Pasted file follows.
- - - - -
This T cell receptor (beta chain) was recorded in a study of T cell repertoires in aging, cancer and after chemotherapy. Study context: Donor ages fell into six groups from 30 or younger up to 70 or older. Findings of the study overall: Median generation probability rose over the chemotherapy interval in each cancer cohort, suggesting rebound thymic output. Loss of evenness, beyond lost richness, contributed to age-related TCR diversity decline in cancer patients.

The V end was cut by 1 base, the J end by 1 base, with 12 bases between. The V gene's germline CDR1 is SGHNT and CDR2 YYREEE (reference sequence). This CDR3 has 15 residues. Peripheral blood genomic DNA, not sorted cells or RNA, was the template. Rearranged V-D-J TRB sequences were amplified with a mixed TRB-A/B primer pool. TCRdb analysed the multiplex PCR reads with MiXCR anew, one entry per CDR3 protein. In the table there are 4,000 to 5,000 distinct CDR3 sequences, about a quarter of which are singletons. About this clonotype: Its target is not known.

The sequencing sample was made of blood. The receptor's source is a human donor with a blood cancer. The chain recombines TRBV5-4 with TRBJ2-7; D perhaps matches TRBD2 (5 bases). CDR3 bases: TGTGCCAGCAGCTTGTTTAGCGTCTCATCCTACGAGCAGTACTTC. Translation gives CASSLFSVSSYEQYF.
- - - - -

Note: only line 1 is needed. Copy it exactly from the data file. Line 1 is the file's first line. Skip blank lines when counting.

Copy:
This T cell receptor (beta chain) was recorded in a study of T cell repertoires in aging, cancer and after chemotherapy. Study context: Donor ages fell into six groups from 30 or younger up to 70 or older. Findings of the study overall: Median generation probability rose over the chemotherapy interval in each cancer cohort, suggesting rebound thymic output. Loss of evenness, beyond lost richness, contributed to age-related TCR diversity decline in cancer patients.